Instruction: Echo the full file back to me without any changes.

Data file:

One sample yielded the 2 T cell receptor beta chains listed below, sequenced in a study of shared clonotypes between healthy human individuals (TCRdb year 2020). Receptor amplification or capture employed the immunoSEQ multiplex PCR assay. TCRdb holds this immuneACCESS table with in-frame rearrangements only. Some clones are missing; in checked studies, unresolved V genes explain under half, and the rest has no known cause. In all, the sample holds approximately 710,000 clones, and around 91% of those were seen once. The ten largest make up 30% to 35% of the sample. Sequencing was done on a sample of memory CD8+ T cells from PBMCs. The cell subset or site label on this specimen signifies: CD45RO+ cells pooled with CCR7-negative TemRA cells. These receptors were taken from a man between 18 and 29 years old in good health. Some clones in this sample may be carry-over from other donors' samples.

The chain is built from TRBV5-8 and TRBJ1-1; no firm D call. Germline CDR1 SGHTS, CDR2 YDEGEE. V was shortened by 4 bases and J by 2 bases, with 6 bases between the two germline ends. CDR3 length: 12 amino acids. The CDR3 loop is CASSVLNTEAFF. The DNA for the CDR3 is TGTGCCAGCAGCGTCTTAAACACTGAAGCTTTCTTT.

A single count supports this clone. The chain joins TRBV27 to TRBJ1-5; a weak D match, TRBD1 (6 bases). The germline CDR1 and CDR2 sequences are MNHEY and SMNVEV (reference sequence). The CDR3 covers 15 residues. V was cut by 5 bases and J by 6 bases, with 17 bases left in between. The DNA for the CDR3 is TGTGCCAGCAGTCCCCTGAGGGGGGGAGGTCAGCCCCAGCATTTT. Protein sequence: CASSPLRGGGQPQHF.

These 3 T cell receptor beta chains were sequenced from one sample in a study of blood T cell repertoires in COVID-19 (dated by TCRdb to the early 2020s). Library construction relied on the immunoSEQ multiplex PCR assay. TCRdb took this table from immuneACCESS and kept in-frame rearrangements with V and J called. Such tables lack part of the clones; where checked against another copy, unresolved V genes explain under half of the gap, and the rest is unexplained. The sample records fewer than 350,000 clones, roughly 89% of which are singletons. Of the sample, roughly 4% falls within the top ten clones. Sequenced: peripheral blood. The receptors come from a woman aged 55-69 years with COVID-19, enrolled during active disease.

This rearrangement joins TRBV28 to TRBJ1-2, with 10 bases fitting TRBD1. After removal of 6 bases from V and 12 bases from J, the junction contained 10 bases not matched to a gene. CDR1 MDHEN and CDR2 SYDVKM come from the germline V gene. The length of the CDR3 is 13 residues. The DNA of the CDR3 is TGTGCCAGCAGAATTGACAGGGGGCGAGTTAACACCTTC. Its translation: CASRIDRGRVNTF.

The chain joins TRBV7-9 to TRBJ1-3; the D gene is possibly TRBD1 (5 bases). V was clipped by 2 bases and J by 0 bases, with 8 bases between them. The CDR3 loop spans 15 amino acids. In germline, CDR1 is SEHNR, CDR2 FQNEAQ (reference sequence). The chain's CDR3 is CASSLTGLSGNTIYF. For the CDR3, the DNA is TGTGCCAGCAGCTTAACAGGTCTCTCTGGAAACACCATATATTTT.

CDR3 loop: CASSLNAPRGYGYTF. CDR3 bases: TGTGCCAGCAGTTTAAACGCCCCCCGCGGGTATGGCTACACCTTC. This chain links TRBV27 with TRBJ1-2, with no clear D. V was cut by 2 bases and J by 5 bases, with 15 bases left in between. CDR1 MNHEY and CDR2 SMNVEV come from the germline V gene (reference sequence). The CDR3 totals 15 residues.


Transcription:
One sample yielded the 2 T cell receptor beta chains listed below, sequenced in a study of shared clonotypes between healthy human individuals (TCRdb year 2020). Receptor amplification or capture employed the immunoSEQ multiplex PCR assay. TCRdb holds this immuneACCESS table with in-frame rearrangements only. Some clones are missing; in checked studies, unresolved V genes explain under half, and the rest has no known cause. In all, the sample holds approximately 710,000 clones, and around 91% of those were seen once. The ten largest make up 30% to 35% of the sample. Sequencing was done on a sample of memory CD8+ T cells from PBMCs. The cell subset or site label on this specimen signifies: CD45RO+ cells pooled with CCR7-negative TemRA cells. These receptors were taken from a man between 18 and 29 years old in good health. Some clones in this sample may be carry-over from other donors' samples.

The chain is built from TRBV5-8 and TRBJ1-1; no firm D call. Germline CDR1 SGHTS, CDR2 YDEGEE. V was shortened by 4 bases and J by 2 bases, with 6 bases between the two germline ends. CDR3 length: 12 amino acids. The CDR3 loop is CASSVLNTEAFF. The DNA for the CDR3 is TGTGCCAGCAGCGTCTTAAACACTGAAGCTTTCTTT.

A single count supports this clone. The chain joins TRBV27 to TRBJ1-5; a weak D match, TRBD1 (6 bases). The germline CDR1 and CDR2 sequences are MNHEY and SMNVEV (reference sequence). The CDR3 covers 15 residues. V was cut by 5 bases and J by 6 bases, with 17 bases left in between. The DNA for the CDR3 is TGTGCCAGCAGTCCCCTGAGGGGGGGAGGTCAGCCCCAGCATTTT. Protein sequence: CASSPLRGGGQPQHF.

These 3 T cell receptor beta chains were sequenced from one sample in a study of blood T cell repertoires in COVID-19 (dated by TCRdb to the early 2020s). Library construction relied on the immunoSEQ multiplex PCR assay. TCRdb took this table from immuneACCESS and kept in-frame rearrangements with V and J called. Such tables lack part of the clones; where checked against another copy, unresolved V genes explain under half of the gap, and the rest is unexplained. The sample records fewer than 350,000 clones, roughly 89% of which are singletons. Of the sample, roughly 4% falls within the top ten clones. Sequenced: peripheral blood. The receptors come from a woman aged 55-69 years with COVID-19, enrolled during active disease.

This rearrangement joins TRBV28 to TRBJ1-2, with 10 bases fitting TRBD1. After removal of 6 bases from V and 12 bases from J, the junction contained 10 bases not matched to a gene. CDR1 MDHEN and CDR2 SYDVKM come from the germline V gene. The length of the CDR3 is 13 residues. The DNA of the CDR3 is TGTGCCAGCAGAATTGACAGGGGGCGAGTTAACACCTTC. Its translation: CASRIDRGRVNTF.

The chain joins TRBV7-9 to TRBJ1-3; the D gene is possibly TRBD1 (5 bases). V was clipped by 2 bases and J by 0 bases, with 8 bases between them. The CDR3 loop spans 15 amino acids. In germline, CDR1 is SEHNR, CDR2 FQNEAQ (reference sequence). The chain's CDR3 is CASSLTGLSGNTIYF. For the CDR3, the DNA is TGTGCCAGCAGCTTAACAGGTCTCTCTGGAAACACCATATATTTT.

CDR3 loop: CASSLNAPRGYGYTF. CDR3 bases: TGTGCCAGCAGTTTAAACGCCCCCCGCGGGTATGGCTACACCTTC. This chain links TRBV27 with TRBJ1-2, with no clear D. V was cut by 2 bases and J by 5 bases, with 15 bases left in between. CDR1 MNHEY and CDR2 SMNVEV come from the germline V gene (reference sequence). The CDR3 totals 15 residues.